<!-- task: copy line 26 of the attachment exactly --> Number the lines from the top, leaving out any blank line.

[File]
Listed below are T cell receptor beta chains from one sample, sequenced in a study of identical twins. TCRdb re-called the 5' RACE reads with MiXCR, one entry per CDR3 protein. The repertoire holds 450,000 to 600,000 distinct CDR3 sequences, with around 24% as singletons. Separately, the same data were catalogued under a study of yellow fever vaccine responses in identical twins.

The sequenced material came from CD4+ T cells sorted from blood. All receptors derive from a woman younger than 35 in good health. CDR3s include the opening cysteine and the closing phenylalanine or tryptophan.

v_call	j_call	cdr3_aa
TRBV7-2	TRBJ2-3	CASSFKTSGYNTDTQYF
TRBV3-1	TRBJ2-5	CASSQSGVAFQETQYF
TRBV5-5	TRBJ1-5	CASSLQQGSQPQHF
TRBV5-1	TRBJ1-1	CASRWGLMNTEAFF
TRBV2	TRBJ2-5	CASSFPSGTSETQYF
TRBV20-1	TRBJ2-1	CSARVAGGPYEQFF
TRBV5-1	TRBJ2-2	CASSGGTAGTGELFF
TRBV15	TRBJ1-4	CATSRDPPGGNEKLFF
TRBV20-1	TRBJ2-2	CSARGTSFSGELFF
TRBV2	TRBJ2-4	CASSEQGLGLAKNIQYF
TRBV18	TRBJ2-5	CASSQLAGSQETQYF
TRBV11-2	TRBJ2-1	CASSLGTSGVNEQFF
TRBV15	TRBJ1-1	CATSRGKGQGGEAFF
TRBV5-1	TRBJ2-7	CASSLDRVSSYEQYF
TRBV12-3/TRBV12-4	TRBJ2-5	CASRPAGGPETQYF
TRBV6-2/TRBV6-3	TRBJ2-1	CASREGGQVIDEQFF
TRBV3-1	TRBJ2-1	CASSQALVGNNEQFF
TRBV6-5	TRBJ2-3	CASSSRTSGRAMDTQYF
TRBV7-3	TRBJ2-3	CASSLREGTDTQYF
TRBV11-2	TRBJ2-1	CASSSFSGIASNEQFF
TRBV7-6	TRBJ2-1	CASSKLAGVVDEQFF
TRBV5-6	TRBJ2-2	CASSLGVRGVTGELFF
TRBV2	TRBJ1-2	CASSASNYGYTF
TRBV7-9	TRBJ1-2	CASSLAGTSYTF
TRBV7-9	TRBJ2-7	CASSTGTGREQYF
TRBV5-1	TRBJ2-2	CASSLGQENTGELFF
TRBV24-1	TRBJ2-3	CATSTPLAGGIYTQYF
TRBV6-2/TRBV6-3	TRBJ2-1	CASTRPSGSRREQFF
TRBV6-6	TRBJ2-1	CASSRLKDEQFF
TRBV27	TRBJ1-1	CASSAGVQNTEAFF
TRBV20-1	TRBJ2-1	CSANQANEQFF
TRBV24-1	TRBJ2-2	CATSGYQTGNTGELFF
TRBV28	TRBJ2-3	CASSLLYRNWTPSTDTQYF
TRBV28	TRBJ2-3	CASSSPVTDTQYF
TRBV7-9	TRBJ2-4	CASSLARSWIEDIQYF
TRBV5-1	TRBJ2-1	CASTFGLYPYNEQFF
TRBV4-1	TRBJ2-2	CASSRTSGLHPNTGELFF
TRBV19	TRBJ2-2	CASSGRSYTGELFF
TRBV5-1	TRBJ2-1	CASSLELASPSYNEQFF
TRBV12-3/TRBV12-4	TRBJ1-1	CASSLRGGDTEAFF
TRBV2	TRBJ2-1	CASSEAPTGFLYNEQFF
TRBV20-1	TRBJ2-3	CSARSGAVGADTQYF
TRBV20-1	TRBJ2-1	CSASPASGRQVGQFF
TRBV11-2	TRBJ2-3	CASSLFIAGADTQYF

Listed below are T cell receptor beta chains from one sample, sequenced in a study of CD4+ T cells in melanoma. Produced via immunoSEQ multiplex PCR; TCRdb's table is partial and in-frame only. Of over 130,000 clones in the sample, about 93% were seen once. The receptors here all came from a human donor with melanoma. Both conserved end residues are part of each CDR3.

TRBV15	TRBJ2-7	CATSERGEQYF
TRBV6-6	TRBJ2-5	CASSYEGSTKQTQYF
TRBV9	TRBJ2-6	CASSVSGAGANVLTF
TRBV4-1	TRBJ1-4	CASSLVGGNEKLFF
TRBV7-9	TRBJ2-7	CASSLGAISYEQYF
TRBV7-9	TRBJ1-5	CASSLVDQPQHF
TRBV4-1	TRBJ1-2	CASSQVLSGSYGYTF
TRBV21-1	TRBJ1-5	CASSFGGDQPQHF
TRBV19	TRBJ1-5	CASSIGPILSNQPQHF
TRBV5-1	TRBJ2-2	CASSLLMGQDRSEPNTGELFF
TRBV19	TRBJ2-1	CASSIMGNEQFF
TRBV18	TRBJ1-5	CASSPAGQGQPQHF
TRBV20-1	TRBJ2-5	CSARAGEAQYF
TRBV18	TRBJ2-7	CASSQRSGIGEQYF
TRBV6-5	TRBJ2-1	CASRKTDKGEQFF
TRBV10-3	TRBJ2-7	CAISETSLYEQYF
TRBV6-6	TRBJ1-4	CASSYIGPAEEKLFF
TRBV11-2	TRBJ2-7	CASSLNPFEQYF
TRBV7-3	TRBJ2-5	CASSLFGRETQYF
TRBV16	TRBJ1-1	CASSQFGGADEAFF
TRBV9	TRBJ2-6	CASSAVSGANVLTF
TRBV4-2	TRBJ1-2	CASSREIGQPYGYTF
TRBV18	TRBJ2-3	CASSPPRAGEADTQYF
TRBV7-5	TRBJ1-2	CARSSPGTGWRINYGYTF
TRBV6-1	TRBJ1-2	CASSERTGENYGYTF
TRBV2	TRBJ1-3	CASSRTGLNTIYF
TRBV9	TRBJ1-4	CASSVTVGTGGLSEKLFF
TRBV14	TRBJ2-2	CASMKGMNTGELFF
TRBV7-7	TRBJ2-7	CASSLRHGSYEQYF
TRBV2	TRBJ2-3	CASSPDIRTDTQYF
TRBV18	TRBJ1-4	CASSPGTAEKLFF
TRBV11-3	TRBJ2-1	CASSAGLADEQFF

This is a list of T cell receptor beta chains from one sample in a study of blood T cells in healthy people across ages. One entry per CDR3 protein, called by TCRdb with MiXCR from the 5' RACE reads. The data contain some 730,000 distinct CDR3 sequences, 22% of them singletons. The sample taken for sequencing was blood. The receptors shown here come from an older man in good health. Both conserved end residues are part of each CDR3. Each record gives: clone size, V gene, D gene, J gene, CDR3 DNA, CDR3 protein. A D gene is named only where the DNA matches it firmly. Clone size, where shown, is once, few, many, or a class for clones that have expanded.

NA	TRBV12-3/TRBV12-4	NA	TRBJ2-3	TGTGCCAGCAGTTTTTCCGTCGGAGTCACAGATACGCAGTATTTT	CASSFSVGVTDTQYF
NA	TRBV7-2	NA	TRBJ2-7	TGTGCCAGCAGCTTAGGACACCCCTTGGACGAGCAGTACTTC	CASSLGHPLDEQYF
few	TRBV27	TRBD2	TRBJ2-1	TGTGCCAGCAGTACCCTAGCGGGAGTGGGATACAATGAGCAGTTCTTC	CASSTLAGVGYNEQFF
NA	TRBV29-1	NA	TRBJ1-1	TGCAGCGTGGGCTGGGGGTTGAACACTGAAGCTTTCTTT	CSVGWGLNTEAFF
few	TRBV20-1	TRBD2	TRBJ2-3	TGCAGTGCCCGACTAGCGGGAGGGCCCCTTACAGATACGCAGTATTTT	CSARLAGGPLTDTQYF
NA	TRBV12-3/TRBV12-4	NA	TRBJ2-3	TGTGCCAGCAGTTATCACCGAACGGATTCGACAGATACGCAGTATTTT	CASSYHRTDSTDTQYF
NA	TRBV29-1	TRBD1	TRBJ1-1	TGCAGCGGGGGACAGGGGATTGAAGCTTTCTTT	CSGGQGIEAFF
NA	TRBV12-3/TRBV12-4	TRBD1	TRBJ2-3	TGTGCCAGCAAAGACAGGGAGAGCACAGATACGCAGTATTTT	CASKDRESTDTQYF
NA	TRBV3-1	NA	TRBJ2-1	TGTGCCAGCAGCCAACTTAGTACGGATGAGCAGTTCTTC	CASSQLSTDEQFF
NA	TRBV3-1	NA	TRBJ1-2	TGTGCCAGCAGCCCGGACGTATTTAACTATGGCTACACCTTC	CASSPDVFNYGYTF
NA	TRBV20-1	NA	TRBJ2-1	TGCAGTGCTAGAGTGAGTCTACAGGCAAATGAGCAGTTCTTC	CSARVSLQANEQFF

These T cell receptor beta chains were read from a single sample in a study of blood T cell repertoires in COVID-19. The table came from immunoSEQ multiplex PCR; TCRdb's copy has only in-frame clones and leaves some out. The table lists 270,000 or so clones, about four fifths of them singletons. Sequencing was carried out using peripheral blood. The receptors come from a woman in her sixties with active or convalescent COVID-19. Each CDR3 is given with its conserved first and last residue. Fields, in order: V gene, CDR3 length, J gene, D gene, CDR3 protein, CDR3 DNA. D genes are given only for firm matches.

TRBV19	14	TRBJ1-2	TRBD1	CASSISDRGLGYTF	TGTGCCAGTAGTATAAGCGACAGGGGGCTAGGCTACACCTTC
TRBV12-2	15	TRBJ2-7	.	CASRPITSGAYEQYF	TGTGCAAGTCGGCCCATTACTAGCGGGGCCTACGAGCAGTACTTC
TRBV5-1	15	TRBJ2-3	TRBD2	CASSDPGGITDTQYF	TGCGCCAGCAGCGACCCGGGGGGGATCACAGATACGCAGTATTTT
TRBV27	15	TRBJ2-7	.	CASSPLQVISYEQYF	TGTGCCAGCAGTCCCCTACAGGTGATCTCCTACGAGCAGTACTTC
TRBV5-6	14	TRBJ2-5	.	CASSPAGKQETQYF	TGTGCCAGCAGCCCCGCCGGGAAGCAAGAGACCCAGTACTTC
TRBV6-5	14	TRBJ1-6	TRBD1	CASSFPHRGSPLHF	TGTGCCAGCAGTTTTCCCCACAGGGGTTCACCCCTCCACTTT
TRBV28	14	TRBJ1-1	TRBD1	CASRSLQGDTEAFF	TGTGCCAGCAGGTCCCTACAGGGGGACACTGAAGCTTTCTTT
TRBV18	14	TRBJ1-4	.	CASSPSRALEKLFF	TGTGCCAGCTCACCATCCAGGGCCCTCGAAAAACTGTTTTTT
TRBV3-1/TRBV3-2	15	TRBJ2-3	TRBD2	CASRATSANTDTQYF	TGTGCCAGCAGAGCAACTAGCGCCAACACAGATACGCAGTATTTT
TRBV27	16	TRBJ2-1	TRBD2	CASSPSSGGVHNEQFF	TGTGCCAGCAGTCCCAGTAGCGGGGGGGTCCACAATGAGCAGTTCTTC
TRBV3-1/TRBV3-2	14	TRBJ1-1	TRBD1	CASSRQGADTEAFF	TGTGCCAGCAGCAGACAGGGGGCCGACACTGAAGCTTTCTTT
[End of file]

TRBV2	TRBJ1-2	CASSASNYGYTF